How's the Movie?
Having practically worn out a VHS of it growing up, I honestly wasn't sure that The Lion King would hold up for me as an adult. I feared nostalgia would have colored all my love for the film and that ultimately it would be a good, but unremarkable piece of Disney Animation.
Sometimes I think stupid things.
The Lion King is still an unbridled delight. There's no nostalgia tint, there, it's just an exceptional animated film. The best Disney has ever done? Of course not, but it's got memorable characters, an interesting, albeit broad, story, great voice actors and a dark streak that's both brave and menacing. Plus, ya' know, it's got JTT and a bunch of great songs. But don't take my word that The Lion King is just as delightful in 2011 as it was in 1994, let's look at the stats:
IMDB: 8.3, #120 on the Top 250 of all Time
Rotten Tomatoes: 89% Fresh with both critics and audience members
Metacritic: 83 / 100
What are the vital stats on the disc?
Studio: Walt Disney Home Entertainment
Release Date: October 4, 2011
Edition: Diamond Edition (A 3D Blu-ray is also available)
Number of Discs: 2 (1 Blu-ray, 1 DVD)
Digital Copy: No
Runtime: 88 Minutes
Video: 1080p, MPEG-4 AVC, 1.78:1 Aspect Ratio
Audio: English DTS-HD MA 7.1, French Dolby Digital 5.1, Spanish DD 5.1
Subtitles: English, English SDH, French, Spanish
How does it look and sound?
The crystalline picture quality here isn't exactly surprising considering Disney has repeatedly blown minds with the transfers of its vintage animated film, but just because they've proven capable in the past that doesn't mean we should scoff the accomplishment here. Frankly, it's one of the best looking Blu-rays of the year and if you told me the film had been animated in 2010 and not 1994, I wouldn't bat an eyelash of disbelief.
The Lion King also sounds immaculate. From the opening tune to the sounds of the jungle to Pumba's fart solo, it's a very generous DTS-HD Master mix that will make you fall in love with the spirit of the movie all over again.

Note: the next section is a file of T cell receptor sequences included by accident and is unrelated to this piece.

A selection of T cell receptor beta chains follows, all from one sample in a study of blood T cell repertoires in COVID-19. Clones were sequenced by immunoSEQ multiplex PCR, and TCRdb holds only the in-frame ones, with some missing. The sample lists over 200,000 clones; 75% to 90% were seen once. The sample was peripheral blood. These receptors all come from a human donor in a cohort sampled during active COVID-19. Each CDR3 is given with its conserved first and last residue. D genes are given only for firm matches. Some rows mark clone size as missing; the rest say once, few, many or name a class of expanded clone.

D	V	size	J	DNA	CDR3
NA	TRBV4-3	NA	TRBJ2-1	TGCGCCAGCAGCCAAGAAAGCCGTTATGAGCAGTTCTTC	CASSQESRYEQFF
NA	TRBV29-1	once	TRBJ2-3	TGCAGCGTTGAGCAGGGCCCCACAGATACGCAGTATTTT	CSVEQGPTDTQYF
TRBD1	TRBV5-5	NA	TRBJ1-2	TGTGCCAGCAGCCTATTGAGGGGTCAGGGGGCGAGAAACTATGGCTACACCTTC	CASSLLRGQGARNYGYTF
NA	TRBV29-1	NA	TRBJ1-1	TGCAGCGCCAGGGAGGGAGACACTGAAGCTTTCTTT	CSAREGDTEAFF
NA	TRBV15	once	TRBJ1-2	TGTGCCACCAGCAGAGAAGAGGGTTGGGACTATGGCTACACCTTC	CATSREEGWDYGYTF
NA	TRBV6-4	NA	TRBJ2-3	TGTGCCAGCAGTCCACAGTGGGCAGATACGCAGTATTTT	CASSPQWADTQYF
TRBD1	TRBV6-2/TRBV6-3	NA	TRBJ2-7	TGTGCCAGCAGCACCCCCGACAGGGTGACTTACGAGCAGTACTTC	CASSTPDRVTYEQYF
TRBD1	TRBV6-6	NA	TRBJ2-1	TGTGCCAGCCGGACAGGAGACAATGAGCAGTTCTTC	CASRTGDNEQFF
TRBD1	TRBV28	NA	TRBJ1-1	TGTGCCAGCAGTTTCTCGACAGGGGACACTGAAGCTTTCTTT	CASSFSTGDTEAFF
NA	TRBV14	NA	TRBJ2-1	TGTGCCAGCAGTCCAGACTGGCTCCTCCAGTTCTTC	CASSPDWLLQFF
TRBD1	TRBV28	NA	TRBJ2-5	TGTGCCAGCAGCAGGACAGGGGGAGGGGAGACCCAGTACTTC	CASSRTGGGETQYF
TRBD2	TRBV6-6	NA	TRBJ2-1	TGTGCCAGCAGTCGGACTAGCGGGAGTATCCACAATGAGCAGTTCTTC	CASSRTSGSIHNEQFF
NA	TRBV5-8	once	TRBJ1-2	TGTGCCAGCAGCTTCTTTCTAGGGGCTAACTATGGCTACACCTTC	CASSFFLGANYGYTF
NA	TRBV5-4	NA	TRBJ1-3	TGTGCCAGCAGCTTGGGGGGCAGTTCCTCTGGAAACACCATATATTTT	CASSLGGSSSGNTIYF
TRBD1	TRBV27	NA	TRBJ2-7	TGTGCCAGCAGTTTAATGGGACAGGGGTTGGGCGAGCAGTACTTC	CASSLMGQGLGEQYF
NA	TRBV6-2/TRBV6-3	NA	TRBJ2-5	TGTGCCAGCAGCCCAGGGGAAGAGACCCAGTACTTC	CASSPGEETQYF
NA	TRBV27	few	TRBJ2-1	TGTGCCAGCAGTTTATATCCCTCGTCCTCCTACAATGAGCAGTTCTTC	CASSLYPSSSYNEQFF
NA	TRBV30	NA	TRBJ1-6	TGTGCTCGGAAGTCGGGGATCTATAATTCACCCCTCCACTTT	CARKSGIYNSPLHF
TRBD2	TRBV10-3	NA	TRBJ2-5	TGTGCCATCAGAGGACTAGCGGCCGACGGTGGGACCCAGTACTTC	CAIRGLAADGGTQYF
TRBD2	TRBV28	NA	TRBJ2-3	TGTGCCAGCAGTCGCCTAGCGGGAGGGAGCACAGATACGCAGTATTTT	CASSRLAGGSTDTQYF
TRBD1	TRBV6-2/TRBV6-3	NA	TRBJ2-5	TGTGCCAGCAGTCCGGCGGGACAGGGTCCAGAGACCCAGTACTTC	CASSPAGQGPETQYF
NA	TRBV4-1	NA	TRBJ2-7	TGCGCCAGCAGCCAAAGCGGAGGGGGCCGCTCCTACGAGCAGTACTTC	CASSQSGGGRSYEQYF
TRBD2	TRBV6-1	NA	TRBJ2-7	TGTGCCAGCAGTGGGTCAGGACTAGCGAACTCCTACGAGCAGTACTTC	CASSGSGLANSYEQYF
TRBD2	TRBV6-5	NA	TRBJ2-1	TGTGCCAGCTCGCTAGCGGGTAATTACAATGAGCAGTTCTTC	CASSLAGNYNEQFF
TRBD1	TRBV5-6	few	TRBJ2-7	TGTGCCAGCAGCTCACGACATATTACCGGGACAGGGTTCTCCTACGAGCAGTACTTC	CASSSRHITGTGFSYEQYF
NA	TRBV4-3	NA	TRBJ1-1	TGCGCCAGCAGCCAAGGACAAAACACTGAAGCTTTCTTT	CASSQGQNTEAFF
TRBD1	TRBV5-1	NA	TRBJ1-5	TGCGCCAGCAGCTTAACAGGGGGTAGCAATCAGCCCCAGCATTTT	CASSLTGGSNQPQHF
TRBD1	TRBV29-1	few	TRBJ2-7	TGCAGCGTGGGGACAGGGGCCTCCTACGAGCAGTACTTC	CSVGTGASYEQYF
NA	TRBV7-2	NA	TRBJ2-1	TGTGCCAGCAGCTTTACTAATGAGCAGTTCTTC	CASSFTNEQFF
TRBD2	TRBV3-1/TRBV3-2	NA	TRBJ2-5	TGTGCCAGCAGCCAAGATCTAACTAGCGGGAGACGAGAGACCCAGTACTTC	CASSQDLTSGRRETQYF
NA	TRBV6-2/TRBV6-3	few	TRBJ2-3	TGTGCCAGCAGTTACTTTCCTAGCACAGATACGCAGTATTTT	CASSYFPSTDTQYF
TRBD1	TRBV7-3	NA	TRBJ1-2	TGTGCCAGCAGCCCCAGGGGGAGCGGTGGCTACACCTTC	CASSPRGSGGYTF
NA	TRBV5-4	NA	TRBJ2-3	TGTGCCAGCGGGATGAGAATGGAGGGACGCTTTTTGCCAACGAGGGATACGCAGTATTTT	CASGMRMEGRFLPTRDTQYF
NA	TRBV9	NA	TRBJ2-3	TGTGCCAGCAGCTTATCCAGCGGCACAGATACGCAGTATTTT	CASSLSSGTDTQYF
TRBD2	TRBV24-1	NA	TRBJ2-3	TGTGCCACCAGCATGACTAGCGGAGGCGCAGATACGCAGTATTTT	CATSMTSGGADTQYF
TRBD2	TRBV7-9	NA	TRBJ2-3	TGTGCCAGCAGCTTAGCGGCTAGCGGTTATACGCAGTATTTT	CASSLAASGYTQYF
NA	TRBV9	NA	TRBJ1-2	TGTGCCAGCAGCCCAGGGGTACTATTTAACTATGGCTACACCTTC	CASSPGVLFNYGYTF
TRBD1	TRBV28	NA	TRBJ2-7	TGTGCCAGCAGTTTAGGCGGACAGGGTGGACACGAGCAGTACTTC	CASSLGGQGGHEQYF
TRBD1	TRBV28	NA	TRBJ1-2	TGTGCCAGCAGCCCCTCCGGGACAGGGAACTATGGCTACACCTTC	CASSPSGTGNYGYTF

Anything exclusive to the Blu-ray?
Of course, this is the first time Disney has pulled The Lion King out of its infamous vault since 2003, and they've created a sizeable and worthwhile set of new features to go with it. The best stuff is hidden under the Backstage Disney: Diamond Edition menu (could it have a more labored and cryptic title?):
Pride of The Lion King (38 minutes) - A truly wonderful retrospective that unites all the surviving principal talents that brought The Lion King, both the movie and the stage production, to life. If you're a Disney geek like I am, the Blu-ray is worth the purchase price for this alone. In it you'll hear about how directors Roger Allers and Rob Minkoff basically had to assemble their creative team of animators by begging them to leave the much more alluring Pocahontas, you'll see how it impacted all of their lives, and you'll get a solid grasp on much of a beloved phenomenon this little film went on to become. It's a well-shot, well-paced documentary that's spritely and informative, my only complaint being that they couldn't get JTT to go in front of cameras for it.